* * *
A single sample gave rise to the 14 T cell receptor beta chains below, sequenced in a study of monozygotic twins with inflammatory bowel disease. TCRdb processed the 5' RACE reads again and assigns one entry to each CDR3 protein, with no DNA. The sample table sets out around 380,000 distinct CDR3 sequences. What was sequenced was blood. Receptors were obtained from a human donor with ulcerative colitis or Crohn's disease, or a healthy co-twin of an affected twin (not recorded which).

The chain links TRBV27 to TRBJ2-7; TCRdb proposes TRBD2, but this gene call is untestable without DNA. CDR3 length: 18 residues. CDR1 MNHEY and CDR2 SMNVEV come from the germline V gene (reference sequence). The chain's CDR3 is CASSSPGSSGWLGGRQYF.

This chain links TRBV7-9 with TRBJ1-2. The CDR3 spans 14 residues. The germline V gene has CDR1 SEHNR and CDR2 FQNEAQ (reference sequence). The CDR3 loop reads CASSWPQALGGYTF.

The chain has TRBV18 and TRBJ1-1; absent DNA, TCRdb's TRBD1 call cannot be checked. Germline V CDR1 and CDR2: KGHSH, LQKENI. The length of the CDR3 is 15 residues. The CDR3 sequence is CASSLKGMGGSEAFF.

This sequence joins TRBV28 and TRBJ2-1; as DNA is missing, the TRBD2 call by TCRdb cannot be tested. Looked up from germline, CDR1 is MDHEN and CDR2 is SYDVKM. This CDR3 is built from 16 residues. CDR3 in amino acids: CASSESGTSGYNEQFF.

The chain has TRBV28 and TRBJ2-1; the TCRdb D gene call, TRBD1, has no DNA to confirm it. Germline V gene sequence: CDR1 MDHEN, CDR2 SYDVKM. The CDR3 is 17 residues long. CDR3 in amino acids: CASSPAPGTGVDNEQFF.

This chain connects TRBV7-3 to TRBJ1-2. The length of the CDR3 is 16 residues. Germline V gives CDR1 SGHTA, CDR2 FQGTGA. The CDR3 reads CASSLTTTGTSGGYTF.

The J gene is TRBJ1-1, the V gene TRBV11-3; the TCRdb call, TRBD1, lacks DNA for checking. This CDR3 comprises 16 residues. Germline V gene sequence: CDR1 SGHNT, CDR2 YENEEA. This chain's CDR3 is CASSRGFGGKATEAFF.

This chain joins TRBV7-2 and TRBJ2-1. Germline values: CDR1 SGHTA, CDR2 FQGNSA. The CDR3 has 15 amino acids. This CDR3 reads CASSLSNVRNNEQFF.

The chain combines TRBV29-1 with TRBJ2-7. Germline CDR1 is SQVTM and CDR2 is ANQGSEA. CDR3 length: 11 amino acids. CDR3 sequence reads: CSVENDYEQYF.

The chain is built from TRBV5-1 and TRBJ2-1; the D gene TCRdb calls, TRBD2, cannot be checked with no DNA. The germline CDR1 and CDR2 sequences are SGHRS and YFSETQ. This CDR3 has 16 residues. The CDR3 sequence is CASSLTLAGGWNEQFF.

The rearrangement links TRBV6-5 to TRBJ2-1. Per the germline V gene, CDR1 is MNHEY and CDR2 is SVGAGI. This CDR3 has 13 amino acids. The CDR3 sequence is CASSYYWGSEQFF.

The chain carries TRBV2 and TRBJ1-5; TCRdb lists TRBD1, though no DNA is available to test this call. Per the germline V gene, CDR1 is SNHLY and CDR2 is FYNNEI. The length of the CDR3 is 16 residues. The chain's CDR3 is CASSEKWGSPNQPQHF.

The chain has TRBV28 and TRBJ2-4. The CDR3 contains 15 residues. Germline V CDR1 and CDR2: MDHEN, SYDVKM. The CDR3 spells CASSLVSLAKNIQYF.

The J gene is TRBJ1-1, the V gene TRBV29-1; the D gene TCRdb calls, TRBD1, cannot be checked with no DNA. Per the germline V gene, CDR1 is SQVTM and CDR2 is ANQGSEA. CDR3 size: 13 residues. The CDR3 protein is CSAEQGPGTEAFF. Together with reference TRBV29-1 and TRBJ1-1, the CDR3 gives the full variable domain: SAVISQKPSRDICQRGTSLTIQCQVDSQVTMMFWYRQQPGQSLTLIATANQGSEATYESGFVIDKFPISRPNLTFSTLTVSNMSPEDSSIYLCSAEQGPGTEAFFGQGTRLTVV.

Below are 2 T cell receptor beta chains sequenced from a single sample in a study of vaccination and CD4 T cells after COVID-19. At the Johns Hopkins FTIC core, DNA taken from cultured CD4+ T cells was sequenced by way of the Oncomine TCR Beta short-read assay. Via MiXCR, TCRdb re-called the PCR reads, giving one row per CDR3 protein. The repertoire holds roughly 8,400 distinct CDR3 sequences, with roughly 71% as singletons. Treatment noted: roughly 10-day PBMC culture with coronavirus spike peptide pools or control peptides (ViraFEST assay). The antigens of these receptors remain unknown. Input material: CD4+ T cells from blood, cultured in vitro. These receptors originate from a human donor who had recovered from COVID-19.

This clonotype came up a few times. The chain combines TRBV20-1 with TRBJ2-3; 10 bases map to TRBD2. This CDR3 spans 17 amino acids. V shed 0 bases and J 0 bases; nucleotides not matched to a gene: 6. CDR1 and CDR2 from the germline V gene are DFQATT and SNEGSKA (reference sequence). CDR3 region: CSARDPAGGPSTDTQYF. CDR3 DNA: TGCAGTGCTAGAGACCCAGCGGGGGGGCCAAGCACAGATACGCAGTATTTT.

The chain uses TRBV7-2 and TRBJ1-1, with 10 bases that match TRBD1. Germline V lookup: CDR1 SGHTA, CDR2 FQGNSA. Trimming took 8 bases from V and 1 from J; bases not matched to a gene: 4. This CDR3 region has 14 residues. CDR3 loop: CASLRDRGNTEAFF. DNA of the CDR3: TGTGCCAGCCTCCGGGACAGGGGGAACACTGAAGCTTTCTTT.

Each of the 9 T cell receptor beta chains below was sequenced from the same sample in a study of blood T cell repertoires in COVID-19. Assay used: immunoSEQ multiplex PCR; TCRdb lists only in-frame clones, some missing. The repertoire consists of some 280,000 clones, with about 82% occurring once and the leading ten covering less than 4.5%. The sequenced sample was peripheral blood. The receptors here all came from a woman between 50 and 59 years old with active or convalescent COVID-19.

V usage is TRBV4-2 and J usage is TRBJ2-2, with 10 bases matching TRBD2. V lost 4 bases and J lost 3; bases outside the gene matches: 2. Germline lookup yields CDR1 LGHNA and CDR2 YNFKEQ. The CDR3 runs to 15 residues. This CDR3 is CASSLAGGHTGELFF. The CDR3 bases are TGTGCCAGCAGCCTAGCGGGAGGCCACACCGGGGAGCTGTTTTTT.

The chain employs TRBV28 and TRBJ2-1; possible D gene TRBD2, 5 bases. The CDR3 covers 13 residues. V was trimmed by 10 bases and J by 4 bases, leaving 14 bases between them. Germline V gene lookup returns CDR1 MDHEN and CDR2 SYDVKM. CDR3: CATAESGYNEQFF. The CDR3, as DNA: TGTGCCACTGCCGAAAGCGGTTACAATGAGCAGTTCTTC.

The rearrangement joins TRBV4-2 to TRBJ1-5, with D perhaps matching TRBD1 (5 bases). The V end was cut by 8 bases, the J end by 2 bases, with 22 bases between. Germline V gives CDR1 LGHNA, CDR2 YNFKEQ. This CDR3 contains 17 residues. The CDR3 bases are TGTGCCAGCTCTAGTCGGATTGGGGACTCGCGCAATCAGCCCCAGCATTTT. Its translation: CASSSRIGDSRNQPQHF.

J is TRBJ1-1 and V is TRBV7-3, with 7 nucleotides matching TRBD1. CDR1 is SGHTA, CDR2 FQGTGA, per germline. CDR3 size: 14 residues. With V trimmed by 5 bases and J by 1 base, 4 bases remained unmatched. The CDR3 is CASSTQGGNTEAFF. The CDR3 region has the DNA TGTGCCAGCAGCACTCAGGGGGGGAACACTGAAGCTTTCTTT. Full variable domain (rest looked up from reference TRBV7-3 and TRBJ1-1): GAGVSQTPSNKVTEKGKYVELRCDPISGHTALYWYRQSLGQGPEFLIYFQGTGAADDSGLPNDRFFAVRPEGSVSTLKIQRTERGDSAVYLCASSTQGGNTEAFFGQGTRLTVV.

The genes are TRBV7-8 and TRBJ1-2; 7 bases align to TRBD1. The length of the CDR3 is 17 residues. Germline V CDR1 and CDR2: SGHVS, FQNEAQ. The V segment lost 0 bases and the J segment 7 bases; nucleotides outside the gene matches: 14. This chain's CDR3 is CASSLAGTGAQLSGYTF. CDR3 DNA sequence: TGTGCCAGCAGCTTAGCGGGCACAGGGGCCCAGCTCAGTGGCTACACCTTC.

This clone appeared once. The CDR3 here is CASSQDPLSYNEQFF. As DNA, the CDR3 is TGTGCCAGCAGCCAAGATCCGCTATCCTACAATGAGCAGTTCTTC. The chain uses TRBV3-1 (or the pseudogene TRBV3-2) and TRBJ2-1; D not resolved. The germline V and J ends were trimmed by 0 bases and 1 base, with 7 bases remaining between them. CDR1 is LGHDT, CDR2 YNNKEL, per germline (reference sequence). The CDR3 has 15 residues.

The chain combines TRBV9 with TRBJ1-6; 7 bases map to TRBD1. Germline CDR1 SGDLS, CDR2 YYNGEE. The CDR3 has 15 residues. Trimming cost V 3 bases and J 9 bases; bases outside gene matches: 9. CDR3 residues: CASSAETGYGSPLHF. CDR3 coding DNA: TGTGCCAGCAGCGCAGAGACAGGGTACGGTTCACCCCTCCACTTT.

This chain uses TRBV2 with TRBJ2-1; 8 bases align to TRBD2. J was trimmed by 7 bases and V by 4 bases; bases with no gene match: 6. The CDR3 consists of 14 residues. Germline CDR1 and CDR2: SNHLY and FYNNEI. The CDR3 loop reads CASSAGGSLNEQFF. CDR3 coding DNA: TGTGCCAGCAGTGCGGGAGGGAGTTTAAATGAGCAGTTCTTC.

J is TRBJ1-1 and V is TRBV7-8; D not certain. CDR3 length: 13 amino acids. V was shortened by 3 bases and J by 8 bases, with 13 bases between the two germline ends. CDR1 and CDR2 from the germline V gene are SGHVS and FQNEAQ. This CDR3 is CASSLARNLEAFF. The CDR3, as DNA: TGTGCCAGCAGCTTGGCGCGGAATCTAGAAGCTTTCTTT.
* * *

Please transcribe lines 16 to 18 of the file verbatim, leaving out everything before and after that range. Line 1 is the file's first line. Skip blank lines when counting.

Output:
Below are 2 T cell receptor beta chains sequenced from a single sample in a study of vaccination and CD4 T cells after COVID-19. At the Johns Hopkins FTIC core, DNA taken from cultured CD4+ T cells was sequenced by way of the Oncomine TCR Beta short-read assay. Via MiXCR, TCRdb re-called the PCR reads, giving one row per CDR3 protein. The repertoire holds roughly 8,400 distinct CDR3 sequences, with roughly 71% as singletons. Treatment noted: roughly 10-day PBMC culture with coronavirus spike peptide pools or control peptides (ViraFEST assay). The antigens of these receptors remain unknown. Input material: CD4+ T cells from blood, cultured in vitro. These receptors originate from a human donor who had recovered from COVID-19.

This clonotype came up a few times. The chain combines TRBV20-1 with TRBJ2-3; 10 bases map to TRBD2. This CDR3 spans 17 amino acids. V shed 0 bases and J 0 bases; nucleotides not matched to a gene: 6. CDR1 and CDR2 from the germline V gene are DFQATT and SNEGSKA (reference sequence). CDR3 region: CSARDPAGGPSTDTQYF. CDR3 DNA: TGCAGTGCTAGAGACCCAGCGGGGGGGCCAAGCACAGATACGCAGTATTTT.

The chain uses TRBV7-2 and TRBJ1-1, with 10 bases that match TRBD1. Germline V lookup: CDR1 SGHTA, CDR2 FQGNSA. Trimming took 8 bases from V and 1 from J; bases not matched to a gene: 4. This CDR3 region has 14 residues. CDR3 loop: CASLRDRGNTEAFF. DNA of the CDR3: TGTGCCAGCCTCCGGGACAGGGGGAACACTGAAGCTTTCTTT.